A roadmap to CBD in Oregon
- CBD products are legal throughout Oregon
- CBD products sold in Oregon contain less than 0.3% THC
- CBD products can be bought in licensed and legally owned dispensaries across the state
- It is legal to grow hemp in Oregon with a license from the state’s Department of Agriculture
- CBD market in Oregon offers a multitude of CBD products
Is CBD legal in Oregon?
Oregon has a reputation as one of the most cannabis-friendly states. It was one of the first states to legalize the use of medical cannabis by adopting Measure 67 – the Oregon Medical Marijuana Act in 1998. In 2014, it legalized the recreational use of cannabis by adopting Measure 91 – the Control, Regulation, and Taxation of Marijuana and Industrial Hemp Act. In short, the state has legalized cannabis-derived and hemp-derived products prior to the passing of the federal 2018 Hemp Farming Bill, which removed CBD from the list of controlled substances.
Ever since 2018, Oregon follows the CBD classifications introduced by the bill, under which:
- businesses have to apply for a license to sell CBD products
- CBD products sold should contain less than 0.3% THC
- CBD products should not be advertised as dietary supplements
Oregon Department of Agriculture is responsible for overseeing and regulating hemp-derived products. There are no restrictions on the sale of CBD products to persons aged 21 and older (with the exception of inhalant delivery systems and their components). Minors are permitted to use CBD medically, but a parent/a guardian must submit a written consent to a physician before they can prescribe CBD to the patient.
There are cultivation, labeling and testing requirements which are different for cannabis-derived and hemp-derived products. According to the state’s labeling and packaging restrictions, if the product contains only industrial hemp, hemp symbol must be featured on labeling, which is a white cannabis leaf on a blue background with the word „HEMP“ written alongside it. Furthermore, the label should feature the following warning “This product is derived from hemp and could contain THC. Keep out of reach of children.” and an FDA statement “This product is not approved by the FDA to treat, cure, or prevent any disease.” For any products other than an edible, tincture, or capsule, the label needs to feature a warning “DO NOT EAT.”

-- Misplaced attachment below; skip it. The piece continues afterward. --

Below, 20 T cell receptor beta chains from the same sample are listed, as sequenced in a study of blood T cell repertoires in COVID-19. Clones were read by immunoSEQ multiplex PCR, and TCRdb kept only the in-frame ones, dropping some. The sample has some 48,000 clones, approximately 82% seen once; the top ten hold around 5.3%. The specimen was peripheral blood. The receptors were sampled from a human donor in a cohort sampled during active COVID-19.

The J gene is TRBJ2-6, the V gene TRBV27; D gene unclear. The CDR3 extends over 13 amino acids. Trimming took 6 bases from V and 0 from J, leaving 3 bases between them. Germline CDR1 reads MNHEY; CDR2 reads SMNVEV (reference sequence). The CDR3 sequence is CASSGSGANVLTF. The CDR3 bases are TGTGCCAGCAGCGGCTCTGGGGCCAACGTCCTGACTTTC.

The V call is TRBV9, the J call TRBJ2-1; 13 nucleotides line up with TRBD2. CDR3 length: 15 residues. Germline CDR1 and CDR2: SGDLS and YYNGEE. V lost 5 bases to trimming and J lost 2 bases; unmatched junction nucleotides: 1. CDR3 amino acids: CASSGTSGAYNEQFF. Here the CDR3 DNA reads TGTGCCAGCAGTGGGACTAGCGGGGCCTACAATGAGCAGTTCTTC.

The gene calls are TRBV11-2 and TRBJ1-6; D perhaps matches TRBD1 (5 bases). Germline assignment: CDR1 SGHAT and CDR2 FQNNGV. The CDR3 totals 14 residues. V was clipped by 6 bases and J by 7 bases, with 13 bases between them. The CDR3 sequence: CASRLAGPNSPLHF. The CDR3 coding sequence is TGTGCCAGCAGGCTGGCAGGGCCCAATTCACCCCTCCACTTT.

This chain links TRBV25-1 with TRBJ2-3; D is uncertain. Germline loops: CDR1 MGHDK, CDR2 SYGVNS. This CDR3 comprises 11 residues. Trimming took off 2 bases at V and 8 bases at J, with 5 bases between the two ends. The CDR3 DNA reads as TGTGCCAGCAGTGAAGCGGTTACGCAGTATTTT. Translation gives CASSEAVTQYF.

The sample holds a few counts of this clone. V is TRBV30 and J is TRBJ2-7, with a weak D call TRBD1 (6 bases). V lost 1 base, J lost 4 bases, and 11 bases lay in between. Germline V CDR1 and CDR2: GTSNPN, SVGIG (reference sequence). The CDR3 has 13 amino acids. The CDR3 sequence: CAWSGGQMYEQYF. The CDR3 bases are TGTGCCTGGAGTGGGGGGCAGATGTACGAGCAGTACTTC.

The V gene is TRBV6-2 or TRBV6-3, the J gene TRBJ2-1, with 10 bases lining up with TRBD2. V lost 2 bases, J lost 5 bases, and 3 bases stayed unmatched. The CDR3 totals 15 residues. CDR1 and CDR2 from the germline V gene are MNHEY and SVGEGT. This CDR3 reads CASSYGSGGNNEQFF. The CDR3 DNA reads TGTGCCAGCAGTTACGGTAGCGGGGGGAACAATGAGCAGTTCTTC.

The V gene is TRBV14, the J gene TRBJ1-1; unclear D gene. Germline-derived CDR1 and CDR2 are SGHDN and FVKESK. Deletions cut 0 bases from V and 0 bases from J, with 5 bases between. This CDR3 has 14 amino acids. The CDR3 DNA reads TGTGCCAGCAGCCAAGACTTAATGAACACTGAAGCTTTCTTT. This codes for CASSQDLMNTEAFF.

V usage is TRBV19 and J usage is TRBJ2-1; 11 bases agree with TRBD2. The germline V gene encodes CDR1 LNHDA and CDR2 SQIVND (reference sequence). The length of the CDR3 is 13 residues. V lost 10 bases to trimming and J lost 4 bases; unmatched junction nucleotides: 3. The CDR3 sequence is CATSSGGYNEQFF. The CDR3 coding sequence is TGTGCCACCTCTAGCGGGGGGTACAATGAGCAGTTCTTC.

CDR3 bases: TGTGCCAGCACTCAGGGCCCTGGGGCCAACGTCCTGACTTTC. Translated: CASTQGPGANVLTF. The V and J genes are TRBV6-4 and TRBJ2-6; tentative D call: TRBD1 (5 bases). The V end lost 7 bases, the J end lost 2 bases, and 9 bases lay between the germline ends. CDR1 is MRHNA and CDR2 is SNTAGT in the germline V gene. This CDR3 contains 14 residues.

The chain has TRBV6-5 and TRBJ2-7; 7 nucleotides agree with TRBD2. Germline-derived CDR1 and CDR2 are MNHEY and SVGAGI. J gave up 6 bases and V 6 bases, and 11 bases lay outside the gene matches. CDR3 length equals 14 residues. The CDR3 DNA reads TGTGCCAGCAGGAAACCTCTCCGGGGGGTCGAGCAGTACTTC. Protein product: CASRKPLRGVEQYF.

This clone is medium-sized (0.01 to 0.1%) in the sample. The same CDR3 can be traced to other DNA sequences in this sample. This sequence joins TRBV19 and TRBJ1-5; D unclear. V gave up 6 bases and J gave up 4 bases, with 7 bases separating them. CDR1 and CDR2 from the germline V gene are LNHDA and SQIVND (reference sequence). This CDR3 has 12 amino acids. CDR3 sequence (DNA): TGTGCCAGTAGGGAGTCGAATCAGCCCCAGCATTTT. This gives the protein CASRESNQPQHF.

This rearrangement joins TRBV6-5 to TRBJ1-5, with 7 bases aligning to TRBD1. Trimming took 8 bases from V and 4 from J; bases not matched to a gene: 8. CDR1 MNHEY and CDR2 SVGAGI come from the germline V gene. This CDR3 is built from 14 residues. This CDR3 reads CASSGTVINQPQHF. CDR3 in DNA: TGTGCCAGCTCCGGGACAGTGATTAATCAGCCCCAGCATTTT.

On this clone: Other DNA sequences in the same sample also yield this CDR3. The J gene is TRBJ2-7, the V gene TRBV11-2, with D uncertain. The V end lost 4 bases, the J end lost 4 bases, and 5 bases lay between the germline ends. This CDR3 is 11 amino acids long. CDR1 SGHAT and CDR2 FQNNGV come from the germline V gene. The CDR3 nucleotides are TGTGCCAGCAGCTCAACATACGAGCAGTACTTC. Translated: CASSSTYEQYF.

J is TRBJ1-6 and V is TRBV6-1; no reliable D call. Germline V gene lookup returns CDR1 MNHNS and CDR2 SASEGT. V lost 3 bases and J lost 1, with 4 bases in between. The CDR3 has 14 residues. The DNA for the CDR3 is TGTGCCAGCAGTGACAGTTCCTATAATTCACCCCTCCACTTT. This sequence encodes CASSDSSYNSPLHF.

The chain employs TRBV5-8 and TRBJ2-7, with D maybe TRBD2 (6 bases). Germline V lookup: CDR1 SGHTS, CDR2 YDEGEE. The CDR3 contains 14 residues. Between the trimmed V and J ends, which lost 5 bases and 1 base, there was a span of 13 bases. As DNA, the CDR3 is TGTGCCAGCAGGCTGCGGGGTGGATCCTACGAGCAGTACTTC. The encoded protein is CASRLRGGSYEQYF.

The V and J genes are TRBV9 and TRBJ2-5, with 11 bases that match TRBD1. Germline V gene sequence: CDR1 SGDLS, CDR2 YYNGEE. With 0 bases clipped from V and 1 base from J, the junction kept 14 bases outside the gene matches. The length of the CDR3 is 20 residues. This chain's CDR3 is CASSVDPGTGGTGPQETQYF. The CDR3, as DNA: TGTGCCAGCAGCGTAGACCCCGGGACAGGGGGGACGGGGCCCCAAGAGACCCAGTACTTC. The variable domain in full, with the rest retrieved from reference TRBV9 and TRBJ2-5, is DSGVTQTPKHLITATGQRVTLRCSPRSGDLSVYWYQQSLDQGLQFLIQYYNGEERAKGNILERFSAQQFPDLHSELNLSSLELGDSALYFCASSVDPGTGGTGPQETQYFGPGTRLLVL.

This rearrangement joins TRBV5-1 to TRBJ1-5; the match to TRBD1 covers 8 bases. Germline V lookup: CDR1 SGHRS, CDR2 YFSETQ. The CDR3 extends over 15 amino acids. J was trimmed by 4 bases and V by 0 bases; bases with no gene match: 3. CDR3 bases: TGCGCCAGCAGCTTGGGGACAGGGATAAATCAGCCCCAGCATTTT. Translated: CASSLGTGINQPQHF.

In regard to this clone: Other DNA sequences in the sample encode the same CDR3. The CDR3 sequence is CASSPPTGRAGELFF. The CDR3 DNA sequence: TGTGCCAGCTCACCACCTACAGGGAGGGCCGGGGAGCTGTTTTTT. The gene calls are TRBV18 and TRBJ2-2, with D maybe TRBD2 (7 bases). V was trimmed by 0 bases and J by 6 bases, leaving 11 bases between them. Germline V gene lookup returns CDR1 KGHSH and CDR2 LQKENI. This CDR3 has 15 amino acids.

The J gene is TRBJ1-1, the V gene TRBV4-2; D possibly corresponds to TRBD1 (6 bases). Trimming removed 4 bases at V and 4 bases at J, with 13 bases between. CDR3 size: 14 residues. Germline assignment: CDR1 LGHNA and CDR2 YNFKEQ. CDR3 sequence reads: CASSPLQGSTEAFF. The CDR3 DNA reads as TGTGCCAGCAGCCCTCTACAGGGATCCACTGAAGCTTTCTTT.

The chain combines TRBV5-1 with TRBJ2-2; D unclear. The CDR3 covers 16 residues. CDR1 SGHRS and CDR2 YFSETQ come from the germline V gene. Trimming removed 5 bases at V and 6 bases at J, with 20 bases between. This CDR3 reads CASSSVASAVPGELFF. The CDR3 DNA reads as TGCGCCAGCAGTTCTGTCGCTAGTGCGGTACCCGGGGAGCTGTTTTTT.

According to the state’s testing requirements, extracts or concentrates for sale must be tested for pesticides, solvents, CBD, and THC content.
There are no possession limits for hemp-derived products, while possession limits vary for CBD products that are derived from marijuana:
- 456 grams of marijuana in solid product form
- 2,052 grams of marijuana in liquid product form
- 5 grams of concentrates
The US Food and Drug Administration (FDA) has approved only one CBD product, Epidiolex, which is used to treat seizures associated with Lennox-Gastaut syndrome or Dravet syndrome in patients 2 years of age and older. The FDA has prohibited making medical or therapeutic claims on product labeling and marketing CBD products as dietary supplements.
Where to buy CBD products in Oregon?
Oregon has been a frontrunner in the CBD industry for years. Much like in the rest of the world, the number of CBD users in Oregon is on the rise, and they have a wide variety of online and retail stores to purchase from. It is estimated that by 2024 the CBD industry in Oregon will grow to $20B.
Such a high demand for CBD products is creating economic opportunities for retailers and manufacturers alike, and it is not uncommon that industry players are taking advantage of the industry growth. Some of the main issues are making unfounded medical claims for products, marketing innovative products which are not effective at all and poor and inaccurate labeling.
There are a couple of things consumers can do to make sure the products they buy are safe and legal for use: